Asian stock markets are mostly lower on Thursday following the weak cues from Wall Street after the U.S. Federal Reserve raised interest rates and stuck a hawkish tone by projecting a faster pace of rate hikes this year. In addition, U.S.-China trade tensions weighed on sentiment. Investors are also cautious ahead of the European Central Bank's monetary policy announcement due later in the day, as the ECB has indicated its meeting will be used to discuss ending its bond purchasing program.
Chinese retail sales and urban investment data were surprisingly weak, pouring cold water on investors’ risk appetite and adding to uncertainty over the world’s second-largest economy after its central bank unexpectedly left interest rates on hold. The Japanese market is declining following the weak cues from Wall Street. In addition, a stronger yen weighed on exporters' shares. The Australian market is edging higher after opening lower. Investor reaction was muted to mixed Australian jobs data for the month of May.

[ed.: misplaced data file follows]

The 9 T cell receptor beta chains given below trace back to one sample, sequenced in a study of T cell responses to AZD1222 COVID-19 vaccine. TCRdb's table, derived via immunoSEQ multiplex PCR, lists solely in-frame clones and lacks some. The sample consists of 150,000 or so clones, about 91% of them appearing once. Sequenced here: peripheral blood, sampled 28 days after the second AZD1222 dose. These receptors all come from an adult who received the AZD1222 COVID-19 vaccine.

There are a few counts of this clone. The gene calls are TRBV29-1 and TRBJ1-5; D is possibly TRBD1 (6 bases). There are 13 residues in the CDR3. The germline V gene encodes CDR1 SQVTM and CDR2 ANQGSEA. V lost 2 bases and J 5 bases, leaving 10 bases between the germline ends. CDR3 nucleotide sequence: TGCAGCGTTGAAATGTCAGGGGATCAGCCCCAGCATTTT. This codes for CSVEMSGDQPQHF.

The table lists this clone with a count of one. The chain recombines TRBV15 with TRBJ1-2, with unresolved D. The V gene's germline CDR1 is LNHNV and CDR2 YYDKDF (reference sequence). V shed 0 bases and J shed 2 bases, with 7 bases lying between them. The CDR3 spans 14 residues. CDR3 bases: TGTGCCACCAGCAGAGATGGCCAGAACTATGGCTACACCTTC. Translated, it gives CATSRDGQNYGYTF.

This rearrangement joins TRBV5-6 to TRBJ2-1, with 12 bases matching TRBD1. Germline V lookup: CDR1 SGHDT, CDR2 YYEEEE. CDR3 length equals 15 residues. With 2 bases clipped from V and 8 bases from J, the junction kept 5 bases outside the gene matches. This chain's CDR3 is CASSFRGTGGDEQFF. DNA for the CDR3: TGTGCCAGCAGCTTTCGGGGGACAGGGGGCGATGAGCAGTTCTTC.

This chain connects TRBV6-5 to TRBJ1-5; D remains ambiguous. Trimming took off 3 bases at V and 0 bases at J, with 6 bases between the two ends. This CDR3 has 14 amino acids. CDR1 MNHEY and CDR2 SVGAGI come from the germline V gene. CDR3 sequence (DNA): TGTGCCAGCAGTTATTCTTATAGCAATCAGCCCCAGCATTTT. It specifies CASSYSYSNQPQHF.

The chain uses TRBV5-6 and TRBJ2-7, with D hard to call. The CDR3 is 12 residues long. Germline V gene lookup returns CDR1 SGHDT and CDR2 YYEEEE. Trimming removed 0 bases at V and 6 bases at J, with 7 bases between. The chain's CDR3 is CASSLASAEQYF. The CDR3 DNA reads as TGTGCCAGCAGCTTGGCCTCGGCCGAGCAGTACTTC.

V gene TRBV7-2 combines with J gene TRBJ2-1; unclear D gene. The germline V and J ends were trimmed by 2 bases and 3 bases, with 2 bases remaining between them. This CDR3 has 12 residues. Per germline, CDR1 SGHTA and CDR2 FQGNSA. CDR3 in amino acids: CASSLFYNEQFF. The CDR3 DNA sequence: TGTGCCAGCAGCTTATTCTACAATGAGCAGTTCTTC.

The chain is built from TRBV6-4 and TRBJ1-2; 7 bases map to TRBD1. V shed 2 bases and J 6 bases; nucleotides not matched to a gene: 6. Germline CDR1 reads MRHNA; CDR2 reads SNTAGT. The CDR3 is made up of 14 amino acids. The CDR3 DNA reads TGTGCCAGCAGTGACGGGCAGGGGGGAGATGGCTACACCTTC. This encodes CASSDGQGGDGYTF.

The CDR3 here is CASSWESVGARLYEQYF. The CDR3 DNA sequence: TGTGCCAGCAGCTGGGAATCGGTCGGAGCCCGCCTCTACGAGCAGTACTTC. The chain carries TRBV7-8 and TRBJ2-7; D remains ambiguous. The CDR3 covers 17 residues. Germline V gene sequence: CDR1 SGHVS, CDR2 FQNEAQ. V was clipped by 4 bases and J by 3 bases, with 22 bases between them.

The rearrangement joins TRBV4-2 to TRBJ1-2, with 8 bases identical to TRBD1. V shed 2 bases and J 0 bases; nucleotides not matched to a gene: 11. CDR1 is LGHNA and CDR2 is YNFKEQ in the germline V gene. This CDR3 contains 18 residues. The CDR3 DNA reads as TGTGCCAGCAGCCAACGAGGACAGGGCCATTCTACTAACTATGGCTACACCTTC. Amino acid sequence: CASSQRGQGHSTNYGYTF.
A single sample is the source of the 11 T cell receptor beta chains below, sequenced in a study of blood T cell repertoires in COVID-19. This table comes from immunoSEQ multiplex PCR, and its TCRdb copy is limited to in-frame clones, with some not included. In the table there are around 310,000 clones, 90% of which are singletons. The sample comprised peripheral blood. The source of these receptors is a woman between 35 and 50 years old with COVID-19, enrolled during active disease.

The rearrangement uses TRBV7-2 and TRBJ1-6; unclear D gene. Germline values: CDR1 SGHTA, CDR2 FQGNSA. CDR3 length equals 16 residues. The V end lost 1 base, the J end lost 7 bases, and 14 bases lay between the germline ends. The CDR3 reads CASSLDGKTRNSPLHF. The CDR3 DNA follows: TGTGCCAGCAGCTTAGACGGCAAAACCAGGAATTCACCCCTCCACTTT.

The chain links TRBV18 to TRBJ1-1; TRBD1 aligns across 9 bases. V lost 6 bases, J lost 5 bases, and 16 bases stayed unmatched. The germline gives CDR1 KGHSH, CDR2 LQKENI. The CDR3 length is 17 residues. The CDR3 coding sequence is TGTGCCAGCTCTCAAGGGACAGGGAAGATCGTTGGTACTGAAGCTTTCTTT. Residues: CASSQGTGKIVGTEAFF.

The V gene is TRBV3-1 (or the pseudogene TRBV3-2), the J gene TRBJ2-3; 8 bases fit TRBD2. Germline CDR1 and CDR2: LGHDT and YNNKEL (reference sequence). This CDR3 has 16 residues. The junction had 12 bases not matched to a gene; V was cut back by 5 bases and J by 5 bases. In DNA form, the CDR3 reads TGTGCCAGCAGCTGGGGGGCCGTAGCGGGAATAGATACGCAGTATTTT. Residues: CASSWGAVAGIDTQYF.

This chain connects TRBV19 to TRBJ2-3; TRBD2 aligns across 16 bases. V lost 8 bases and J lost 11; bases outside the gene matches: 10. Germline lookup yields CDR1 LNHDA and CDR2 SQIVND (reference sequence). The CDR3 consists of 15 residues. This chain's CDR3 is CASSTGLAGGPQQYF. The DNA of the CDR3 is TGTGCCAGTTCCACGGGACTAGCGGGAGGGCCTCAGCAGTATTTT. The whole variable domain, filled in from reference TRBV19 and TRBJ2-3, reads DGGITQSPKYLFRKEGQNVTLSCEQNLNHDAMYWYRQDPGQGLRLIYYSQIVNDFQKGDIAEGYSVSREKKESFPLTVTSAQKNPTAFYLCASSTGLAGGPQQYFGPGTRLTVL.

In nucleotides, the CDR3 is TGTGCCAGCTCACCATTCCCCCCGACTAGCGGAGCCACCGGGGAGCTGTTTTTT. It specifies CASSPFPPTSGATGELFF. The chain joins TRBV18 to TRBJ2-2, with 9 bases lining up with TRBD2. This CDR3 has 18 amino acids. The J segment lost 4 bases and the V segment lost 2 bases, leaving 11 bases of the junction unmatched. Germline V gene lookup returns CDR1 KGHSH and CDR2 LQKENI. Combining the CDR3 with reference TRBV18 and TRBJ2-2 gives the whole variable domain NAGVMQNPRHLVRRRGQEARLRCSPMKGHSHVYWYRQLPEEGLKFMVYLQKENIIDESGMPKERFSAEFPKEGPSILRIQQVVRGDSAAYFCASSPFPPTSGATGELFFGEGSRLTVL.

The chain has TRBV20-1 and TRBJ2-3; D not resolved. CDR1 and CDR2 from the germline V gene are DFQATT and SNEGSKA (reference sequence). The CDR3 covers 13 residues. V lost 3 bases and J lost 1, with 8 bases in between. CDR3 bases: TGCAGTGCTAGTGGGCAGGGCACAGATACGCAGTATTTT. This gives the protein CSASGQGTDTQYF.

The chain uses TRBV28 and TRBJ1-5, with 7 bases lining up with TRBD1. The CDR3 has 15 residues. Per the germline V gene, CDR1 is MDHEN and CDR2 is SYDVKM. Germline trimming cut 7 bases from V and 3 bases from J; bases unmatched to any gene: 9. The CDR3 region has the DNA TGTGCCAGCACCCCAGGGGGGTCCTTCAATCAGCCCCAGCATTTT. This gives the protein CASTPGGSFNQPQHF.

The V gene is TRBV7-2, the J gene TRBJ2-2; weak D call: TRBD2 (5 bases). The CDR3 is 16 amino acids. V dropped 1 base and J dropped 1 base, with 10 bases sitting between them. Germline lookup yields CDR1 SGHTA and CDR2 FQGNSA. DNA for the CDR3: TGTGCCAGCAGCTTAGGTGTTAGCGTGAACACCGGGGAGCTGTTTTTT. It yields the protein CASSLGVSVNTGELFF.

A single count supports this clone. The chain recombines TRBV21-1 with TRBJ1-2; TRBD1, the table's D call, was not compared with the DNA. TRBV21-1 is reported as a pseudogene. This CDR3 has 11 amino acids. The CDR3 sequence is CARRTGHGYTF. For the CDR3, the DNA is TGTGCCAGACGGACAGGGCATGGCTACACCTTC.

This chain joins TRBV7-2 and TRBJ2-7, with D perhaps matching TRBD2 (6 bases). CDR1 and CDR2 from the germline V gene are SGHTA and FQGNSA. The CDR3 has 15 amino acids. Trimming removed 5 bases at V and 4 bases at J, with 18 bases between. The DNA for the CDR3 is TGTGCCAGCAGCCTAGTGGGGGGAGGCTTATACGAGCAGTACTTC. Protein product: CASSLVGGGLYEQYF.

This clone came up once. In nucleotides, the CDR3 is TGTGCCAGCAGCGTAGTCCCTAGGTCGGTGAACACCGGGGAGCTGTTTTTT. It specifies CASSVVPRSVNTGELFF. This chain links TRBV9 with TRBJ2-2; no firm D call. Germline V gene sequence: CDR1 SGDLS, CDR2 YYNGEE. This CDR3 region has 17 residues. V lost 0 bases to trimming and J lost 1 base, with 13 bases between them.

The Fed raised its benchmark overnight lending rate a quarter of a percentage point to a range of 1.75 percent to 2 percent, as expected, on the back of strong U.S. economic growth. Fed policymakers’ rates projections pointed to two additional hikes by the end of this year compared to one previously, based on board members’ median forecast.
In the currency market, the dollar had erased all its post-Fed gains as traders’ focus quickly shifted to the European Central Bank’s policy meeting later in the day. Some emerging market currencies were hit by worries higher U.S. interest rates could prompt investors to shift funds to the United States and also squeeze dollar borrowers in emerging markets. Still, many Asian currencies remained fairly stable so far, thanks to robust growth in the region. Crude oil futures rose Wednesday after the U.S. government said energy inventories fell much more than forecast.
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